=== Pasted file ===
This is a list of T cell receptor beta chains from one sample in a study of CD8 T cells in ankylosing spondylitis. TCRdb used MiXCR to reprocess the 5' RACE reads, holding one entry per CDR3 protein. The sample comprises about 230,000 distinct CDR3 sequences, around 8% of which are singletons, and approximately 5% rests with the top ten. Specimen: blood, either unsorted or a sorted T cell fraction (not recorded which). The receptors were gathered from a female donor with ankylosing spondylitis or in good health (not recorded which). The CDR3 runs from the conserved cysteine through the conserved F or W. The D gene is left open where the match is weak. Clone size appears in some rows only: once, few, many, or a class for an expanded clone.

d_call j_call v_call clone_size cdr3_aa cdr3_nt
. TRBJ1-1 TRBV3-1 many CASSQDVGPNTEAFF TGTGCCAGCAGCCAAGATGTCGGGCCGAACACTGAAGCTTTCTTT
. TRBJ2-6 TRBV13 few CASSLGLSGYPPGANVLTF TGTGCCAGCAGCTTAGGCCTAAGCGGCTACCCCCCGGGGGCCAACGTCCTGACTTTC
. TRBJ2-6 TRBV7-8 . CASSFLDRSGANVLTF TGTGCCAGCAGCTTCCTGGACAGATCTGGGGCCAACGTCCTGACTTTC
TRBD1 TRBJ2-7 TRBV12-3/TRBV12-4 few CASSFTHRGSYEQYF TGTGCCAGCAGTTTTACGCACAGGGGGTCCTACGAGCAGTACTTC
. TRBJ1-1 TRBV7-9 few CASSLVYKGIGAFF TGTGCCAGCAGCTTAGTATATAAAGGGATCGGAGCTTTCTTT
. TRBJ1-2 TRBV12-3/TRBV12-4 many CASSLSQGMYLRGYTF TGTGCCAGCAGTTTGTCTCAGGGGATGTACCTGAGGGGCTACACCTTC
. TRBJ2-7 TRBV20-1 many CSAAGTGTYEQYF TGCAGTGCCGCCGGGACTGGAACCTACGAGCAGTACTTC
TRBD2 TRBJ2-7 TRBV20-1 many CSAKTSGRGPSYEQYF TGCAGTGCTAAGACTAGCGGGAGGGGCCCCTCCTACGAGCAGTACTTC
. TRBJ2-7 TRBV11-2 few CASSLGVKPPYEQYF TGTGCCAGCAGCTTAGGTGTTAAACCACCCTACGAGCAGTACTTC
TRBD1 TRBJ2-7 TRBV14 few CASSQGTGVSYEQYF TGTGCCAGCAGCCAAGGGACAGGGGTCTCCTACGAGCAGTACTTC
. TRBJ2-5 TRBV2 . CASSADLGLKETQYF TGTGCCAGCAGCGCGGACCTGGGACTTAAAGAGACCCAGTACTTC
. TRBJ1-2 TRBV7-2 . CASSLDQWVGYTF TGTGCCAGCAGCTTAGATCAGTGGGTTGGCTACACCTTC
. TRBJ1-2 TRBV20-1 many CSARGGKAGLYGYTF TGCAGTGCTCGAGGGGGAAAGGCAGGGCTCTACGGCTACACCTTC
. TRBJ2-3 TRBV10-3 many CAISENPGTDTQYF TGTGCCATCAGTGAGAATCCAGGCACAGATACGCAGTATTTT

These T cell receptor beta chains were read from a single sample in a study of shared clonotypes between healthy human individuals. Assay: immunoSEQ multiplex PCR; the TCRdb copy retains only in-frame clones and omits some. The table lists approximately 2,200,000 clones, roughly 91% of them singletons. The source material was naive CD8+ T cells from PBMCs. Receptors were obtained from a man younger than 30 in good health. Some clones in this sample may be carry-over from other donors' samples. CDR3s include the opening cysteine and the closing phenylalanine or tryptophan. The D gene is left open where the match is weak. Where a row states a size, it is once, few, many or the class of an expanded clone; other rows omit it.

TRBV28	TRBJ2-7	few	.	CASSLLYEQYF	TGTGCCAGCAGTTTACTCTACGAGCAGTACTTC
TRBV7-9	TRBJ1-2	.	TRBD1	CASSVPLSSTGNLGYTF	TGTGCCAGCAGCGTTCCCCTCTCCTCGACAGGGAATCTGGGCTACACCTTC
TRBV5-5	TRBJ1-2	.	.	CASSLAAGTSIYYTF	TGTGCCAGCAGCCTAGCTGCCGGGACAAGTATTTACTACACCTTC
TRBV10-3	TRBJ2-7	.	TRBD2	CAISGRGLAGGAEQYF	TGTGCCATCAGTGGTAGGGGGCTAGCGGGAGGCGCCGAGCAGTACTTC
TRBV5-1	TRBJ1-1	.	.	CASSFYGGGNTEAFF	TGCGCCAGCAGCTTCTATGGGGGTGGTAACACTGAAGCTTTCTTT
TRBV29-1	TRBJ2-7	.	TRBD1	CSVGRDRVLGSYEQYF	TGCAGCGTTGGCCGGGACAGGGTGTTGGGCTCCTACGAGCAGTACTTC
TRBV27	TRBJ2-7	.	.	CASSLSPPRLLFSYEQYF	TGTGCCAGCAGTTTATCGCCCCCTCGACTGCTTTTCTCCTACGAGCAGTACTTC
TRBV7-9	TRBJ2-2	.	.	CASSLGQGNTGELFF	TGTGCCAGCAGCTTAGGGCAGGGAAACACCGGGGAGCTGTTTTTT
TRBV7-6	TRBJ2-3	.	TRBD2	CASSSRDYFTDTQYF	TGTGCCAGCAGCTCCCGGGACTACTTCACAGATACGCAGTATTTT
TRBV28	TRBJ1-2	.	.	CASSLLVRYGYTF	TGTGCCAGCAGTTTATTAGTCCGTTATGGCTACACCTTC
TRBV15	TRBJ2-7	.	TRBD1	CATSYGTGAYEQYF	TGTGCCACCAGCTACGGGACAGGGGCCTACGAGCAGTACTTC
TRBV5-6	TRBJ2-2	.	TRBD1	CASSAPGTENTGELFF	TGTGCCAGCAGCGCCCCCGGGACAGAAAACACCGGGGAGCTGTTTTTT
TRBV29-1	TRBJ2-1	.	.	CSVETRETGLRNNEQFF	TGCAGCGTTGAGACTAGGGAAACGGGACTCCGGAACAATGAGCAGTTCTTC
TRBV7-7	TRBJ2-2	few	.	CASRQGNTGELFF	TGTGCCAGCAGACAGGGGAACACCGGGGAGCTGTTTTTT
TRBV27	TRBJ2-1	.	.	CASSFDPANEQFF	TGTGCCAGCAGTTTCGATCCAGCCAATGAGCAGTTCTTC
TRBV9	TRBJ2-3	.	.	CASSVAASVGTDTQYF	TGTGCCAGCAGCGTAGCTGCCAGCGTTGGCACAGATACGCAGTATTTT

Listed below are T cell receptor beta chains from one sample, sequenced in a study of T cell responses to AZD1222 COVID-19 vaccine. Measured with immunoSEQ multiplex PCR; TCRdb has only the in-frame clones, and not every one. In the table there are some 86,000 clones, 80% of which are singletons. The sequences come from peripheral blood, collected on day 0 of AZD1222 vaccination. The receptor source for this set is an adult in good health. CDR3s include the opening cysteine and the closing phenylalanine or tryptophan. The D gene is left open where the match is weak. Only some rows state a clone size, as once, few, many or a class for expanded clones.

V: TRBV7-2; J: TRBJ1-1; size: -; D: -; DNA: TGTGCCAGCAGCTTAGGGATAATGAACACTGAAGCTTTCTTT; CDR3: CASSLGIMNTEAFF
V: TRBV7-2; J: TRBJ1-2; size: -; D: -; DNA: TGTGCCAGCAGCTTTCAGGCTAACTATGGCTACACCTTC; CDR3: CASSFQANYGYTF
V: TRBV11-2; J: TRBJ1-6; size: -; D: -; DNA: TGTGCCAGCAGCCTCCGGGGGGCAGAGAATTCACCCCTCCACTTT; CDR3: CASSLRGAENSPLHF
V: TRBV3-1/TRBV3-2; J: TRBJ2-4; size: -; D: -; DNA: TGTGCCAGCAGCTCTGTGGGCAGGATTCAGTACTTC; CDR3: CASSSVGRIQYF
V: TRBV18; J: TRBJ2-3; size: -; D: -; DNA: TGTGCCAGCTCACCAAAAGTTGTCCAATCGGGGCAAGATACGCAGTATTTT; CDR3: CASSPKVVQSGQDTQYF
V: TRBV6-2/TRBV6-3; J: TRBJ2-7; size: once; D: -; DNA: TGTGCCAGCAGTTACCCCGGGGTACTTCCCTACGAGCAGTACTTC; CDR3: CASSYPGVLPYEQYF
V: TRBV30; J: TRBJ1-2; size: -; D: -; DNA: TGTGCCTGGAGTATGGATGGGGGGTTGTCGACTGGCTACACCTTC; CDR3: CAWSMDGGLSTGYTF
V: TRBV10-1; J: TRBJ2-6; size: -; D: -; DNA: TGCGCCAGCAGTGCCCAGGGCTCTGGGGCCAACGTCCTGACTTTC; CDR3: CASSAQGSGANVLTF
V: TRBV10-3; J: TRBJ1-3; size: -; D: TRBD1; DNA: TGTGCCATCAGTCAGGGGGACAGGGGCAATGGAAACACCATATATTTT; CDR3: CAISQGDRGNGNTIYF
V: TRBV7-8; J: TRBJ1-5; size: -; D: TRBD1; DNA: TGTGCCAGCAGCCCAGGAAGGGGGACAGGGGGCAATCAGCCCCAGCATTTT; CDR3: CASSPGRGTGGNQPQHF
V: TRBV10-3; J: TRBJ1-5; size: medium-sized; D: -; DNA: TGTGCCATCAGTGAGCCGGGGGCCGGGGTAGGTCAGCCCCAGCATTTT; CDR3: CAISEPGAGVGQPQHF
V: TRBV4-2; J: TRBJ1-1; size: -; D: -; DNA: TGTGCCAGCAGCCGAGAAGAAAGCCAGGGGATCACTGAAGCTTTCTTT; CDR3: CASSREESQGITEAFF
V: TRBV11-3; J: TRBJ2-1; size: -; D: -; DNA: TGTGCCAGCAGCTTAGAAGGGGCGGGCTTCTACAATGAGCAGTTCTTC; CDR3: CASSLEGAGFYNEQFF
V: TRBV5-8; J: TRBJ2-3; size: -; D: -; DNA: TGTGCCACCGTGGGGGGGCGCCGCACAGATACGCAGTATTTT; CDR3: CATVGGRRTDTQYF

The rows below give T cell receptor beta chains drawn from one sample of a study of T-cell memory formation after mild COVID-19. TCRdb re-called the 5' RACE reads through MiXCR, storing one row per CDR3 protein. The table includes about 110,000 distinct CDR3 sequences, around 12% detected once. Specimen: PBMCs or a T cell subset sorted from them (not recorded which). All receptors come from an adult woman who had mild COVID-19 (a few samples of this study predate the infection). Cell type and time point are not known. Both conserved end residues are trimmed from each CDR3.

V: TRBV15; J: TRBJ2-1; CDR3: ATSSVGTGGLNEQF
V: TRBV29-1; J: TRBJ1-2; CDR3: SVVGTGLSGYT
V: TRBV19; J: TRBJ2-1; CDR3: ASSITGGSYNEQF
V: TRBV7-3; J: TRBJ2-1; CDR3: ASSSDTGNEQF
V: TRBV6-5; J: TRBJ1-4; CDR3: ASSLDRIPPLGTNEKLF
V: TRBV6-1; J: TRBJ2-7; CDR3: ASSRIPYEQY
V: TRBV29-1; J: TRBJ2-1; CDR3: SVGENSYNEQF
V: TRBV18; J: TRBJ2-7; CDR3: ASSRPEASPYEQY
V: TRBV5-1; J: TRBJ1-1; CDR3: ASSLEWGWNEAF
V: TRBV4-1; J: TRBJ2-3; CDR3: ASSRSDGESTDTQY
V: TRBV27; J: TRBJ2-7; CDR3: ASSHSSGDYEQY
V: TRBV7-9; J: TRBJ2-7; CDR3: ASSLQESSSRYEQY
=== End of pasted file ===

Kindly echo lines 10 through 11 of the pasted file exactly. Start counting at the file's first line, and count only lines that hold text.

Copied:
TRBD2 TRBJ2-7 TRBV20-1 many CSAKTSGRGPSYEQYF TGCAGTGCTAAGACTAGCGGGAGGGGCCCCTCCTACGAGCAGTACTTC
. TRBJ2-7 TRBV11-2 few CASSLGVKPPYEQYF TGTGCCAGCAGCTTAGGTGTTAAACCACCCTACGAGCAGTACTTC